Living with allergies is challenging, but you can alleviate some of the challenges by the way you furnish your space. Some of the most common allergens in the home are pet dander, dust mites, and pollen. While it is not possible to get rid of them completely, they can be minimized to mitigate the suffering of those who are allergic to them.
The Goal: A Home That Is Clean and Dry
As a starting point, the Asthma and Allergy Foundation of America recommends aggressive cleaning as a step to keeping your home allergy-free. Keeping your home clean and dry is perhaps the most important step to take when you need to minimize allergens inside a home.
Additionally, any mold should be promptly removed by professionals if possible, since many people have severe mold allergies. Mold can grow wherever organic materials meet moisture. Some common-sense precautions include avoiding water-stained carpets, ceilings, or tiles in a home, and removing any moldy materials as soon as possible to get rid of pollution sources.
Reduce the Clutter
The furniture and decor you select can play a big role in keeping a home clean and allergy-free. Cutting down on both the number of furniture pieces and their size can be a boon for reducing allergy sources. Avoid overstuffed furniture and make sure not to crowd furniture in any area. Keep plenty of space around furniture to ensure you can easily clean around it. It is important to get rid of all dirt and debris on a regular basis, and frequent cleaning is essential to keep allergens to a minimum.
In addition, follow these recommendations:
- Make sure to have enough storage in a child's room where toys can be stored to protect them from collecting dust.
- Avoid keeping books and collectibles in a bedroom because they can collect a lot of dust.
- Keep nightstands free of objects so that the air around the bed is clean.
Focus on the Bed
Beds need special attention because pillows and mattresses can be a breeding ground for allergy-causing dust mites. Besides the obvious—laundering bedsheets and pillowcases at least once a week—it also helps to encase pillows and mattresses in allergen-proof covers. These covers can be made of washable fabric, but they are also available as airtight, zippered plastic coverings that prevent any direct contact with the pillows and mattresses.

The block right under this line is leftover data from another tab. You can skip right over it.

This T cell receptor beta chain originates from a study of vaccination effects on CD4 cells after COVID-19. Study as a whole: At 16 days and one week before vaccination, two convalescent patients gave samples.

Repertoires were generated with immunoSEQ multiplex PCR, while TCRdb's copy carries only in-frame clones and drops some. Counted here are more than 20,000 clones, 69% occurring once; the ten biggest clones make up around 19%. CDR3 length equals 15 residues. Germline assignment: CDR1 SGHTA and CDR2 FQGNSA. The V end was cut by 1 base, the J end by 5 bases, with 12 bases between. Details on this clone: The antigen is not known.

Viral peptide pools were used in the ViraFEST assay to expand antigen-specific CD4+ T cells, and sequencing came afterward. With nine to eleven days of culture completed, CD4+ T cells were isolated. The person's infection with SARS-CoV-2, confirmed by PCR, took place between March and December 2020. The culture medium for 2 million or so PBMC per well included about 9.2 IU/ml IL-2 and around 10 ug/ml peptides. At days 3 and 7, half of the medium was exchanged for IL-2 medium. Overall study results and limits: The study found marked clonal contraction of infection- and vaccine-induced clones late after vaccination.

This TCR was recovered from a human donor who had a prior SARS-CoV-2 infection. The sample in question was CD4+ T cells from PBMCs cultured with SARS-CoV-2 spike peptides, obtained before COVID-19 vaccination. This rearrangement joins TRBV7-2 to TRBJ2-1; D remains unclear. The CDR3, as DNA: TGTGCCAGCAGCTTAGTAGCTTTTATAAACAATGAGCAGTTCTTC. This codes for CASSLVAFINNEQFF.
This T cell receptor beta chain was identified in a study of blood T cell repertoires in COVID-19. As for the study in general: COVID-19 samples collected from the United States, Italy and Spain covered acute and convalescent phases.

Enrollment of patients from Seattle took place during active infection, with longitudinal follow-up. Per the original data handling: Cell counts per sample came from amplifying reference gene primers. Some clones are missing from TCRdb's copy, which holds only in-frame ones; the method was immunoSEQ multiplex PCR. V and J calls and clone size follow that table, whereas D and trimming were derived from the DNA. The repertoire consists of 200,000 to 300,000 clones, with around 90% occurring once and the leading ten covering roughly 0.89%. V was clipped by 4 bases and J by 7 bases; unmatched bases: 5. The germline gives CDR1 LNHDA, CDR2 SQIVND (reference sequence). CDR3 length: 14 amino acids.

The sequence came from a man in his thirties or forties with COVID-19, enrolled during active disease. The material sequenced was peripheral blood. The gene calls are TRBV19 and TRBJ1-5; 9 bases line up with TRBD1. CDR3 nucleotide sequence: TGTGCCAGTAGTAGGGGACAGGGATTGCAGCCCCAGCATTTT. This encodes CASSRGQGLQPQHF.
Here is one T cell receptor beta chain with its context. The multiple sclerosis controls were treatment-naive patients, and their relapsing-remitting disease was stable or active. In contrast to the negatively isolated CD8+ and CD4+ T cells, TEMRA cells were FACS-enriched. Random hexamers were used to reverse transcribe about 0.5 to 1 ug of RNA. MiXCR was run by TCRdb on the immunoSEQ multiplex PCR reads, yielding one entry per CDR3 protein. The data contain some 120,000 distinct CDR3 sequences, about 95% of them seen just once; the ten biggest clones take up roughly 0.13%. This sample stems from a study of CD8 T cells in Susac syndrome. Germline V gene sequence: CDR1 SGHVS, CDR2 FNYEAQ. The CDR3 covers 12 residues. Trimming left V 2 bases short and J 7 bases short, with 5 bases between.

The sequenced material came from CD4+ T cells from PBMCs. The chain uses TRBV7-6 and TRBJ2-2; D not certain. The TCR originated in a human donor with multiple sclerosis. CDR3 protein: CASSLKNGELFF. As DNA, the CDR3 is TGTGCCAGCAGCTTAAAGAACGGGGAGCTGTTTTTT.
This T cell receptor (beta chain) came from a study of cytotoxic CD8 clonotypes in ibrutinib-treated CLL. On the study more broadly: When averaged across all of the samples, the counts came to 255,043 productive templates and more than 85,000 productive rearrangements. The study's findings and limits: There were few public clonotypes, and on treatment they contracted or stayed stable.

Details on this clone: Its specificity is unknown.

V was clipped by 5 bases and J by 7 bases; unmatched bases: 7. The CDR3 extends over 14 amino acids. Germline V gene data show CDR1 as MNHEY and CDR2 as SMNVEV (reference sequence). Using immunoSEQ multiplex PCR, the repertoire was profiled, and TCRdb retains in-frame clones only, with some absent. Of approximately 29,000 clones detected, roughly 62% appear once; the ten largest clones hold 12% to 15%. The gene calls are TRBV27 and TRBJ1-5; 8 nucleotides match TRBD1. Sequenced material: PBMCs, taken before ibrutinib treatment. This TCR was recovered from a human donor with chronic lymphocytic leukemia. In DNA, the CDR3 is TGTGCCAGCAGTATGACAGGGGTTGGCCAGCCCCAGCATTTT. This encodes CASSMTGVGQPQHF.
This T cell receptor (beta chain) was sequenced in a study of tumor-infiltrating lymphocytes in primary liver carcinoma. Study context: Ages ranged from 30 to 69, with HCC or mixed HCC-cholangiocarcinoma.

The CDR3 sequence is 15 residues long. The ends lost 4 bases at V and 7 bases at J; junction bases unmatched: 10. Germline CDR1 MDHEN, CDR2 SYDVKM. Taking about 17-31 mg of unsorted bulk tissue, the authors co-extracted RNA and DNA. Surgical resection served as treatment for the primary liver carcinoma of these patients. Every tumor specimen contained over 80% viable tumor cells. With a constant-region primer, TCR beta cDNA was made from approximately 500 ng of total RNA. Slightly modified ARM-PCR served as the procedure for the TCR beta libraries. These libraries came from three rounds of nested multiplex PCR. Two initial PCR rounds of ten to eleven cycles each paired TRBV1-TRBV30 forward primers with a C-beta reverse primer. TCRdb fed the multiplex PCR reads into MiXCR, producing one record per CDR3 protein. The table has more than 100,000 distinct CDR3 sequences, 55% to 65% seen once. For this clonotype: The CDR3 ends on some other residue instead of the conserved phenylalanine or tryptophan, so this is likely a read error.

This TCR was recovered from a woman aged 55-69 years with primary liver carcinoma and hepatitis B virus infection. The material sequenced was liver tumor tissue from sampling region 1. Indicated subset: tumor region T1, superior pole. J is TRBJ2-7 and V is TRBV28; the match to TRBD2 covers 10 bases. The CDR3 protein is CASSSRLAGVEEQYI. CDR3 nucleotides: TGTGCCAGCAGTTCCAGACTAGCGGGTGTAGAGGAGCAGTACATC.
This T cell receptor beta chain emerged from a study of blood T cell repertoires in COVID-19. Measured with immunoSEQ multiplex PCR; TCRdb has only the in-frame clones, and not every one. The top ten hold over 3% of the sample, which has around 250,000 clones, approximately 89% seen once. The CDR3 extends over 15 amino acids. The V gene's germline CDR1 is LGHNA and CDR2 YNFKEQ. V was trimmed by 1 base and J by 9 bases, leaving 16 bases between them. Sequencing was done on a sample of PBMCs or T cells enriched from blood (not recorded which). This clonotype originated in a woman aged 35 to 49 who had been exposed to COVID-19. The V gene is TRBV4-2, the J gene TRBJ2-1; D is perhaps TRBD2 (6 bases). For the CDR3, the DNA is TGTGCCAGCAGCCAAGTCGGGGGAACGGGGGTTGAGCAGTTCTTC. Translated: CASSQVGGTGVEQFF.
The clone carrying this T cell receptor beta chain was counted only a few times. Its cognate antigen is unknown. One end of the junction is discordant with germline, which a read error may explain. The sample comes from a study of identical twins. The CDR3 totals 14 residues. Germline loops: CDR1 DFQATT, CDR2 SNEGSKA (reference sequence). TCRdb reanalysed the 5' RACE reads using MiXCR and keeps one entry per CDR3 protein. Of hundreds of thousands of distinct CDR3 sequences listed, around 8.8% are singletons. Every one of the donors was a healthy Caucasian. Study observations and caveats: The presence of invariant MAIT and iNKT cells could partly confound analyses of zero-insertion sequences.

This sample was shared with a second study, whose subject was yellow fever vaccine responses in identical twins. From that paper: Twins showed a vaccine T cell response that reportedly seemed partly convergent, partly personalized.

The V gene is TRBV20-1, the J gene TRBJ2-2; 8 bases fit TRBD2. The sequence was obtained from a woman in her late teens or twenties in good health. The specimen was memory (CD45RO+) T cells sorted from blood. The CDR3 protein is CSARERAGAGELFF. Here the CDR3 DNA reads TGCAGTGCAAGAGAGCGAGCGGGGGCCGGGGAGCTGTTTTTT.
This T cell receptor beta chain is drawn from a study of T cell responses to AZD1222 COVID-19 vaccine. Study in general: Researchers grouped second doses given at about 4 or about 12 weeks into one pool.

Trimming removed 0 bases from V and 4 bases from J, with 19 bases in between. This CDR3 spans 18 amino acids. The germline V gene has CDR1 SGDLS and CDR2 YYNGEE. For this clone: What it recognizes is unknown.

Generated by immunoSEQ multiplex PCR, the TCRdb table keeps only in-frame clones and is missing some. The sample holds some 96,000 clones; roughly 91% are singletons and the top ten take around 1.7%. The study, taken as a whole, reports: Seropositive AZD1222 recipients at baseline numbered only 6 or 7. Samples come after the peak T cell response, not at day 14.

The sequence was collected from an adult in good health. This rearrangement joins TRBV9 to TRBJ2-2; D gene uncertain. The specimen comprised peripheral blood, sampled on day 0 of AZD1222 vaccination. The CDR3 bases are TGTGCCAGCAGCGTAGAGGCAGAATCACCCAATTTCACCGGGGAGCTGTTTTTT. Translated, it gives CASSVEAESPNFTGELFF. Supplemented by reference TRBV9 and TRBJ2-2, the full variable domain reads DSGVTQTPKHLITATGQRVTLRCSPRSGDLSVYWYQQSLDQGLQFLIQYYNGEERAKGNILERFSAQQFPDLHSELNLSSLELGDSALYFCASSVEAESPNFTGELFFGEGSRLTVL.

Better still, try to find mattresses and pillows that are made of hypoallergenic material. Find out what is in your mattress and make sure that you aren't allergic to it. Many mattresses contain latex, which can be a source of allergies for some people. If you are not allergic to latex, then it might be a viable choice, as it doesn't foster dust mites.
Choose Upholstery Carefully
Leather and vinyl are probably the best upholstery choices for allergy sufferers. These materials can be cleaned easily, and leather is now available in a variety of colors and looks. Buying a good quality leather sofa can be expensive, but the investment pays off in the long run, as leather is very durable.
Consider these additional tips regarding upholstery materials:
- While selecting sofas and chairs, make sure to choose designs that raise the base up on legs rather than allowing the base to sit on the floor. This prevents dust and mold from accumulating underneath.
- If you must have fabric upholstery, be prepared to clean more often than with leather. Choose the tightest weave possible, so that particles have trouble penetrating it. Vacuum thoroughly and regularly to keep it dust-free.
- Also, remember the organic fabric is not necessarily hypoallergenic—organic wool and some other natural materials can still cause allergies.
Keep the Floors Bare
It is best to have bare floors that can be cleaned easily and thoroughly. Carpets and rugs can be the greatest repositories of dust. Rugs and carpets with dense, long piles are the worst since dust can settle deep into the fibers, making it impossible to fully eliminate.
To minimize allergens on your floors, also follow these recommendations:
- If it's not possible to remove the carpet, use a vacuum cleaner with HEPA filter.
- Throw rugs and dhurries are better than carpets; look for those with a low pile or those that are washable.
- Also, make sure any rugs or underlays are low VOC products, as volatile organic compounds are a major source of allergies for individuals sensitive to chemicals.
Avoid Heavy Curtains and Drapes
Fabric curtains and drapes are a major source of allergies, since they trap pollen and dust particles and are hard to thoroughly clean. The heavier the fabric, the greater the contribution to allergies. If you must have curtains, use light cotton ones. These have the advantage of being easily washed to get rid of any dust that may settle on them. Completely avoid heavy drapes or ones that pool on the floor.
Blinds are the best window treatment for an allergy-free environment inside the home but avoid accordion-pleats. Metal Venetian blinds are better than wood, as wood can also harbor mites.